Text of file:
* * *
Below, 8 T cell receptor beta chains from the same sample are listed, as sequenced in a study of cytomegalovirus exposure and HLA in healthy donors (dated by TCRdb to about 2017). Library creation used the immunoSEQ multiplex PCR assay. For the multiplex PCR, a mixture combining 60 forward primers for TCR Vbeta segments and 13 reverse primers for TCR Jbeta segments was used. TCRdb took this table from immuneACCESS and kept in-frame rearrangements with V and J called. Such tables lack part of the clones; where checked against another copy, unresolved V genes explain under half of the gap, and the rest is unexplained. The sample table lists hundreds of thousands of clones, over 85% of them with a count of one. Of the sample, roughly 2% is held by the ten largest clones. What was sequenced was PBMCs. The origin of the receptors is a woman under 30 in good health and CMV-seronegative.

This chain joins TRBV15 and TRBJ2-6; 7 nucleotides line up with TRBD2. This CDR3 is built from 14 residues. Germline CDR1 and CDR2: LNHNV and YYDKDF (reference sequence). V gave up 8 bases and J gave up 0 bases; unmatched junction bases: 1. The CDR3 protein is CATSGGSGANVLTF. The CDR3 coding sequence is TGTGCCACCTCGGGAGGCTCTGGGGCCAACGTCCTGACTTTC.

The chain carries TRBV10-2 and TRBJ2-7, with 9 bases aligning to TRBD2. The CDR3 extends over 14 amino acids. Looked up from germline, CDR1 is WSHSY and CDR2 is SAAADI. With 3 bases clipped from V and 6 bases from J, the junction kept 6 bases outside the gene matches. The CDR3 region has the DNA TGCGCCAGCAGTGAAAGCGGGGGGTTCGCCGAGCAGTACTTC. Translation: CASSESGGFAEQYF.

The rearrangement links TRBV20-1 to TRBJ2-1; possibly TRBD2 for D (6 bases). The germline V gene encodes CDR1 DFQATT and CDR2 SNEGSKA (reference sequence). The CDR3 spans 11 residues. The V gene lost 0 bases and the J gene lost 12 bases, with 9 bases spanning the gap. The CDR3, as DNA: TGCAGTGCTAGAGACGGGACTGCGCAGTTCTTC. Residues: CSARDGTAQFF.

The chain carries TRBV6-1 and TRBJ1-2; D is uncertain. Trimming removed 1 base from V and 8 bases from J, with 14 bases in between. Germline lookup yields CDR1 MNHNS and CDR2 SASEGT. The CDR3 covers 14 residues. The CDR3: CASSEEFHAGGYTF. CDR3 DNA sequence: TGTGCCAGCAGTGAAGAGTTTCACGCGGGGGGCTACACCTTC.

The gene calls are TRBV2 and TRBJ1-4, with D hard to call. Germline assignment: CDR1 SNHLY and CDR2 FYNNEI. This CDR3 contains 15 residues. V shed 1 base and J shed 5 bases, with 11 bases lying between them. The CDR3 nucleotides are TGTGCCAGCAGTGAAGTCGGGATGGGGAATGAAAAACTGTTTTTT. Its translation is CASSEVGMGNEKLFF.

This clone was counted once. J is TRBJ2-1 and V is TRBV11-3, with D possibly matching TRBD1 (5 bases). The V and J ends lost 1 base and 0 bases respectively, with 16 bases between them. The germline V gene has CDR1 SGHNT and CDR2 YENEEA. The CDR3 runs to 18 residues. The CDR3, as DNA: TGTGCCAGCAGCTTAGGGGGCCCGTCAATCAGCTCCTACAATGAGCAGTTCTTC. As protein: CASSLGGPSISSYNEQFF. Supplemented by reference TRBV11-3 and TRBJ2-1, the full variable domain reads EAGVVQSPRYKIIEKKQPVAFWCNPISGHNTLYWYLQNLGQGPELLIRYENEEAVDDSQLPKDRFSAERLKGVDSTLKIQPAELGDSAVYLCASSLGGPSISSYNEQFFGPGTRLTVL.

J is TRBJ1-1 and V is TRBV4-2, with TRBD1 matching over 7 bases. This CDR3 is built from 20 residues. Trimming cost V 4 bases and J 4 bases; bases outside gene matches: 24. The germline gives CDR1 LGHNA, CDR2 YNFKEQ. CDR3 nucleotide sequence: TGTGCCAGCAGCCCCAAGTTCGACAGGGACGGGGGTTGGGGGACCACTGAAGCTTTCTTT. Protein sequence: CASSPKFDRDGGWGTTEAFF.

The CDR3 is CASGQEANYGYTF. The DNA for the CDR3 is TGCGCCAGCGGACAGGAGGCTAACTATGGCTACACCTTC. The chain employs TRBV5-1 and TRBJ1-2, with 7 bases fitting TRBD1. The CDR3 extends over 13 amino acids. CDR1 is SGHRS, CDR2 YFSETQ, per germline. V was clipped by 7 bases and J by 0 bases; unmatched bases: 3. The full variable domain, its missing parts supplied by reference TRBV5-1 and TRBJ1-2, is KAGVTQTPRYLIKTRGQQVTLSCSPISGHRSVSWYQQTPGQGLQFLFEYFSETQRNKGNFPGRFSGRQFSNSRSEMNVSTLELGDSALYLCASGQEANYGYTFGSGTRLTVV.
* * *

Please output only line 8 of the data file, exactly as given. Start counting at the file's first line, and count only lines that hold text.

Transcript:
J is TRBJ1-1 and V is TRBV4-2, with TRBD1 matching over 7 bases. This CDR3 is built from 20 residues. Trimming cost V 4 bases and J 4 bases; bases outside gene matches: 24. The germline gives CDR1 LGHNA, CDR2 YNFKEQ. CDR3 nucleotide sequence: TGTGCCAGCAGCCCCAAGTTCGACAGGGACGGGGGTTGGGGGACCACTGAAGCTTTCTTT. Protein sequence: CASSPKFDRDGGWGTTEAFF.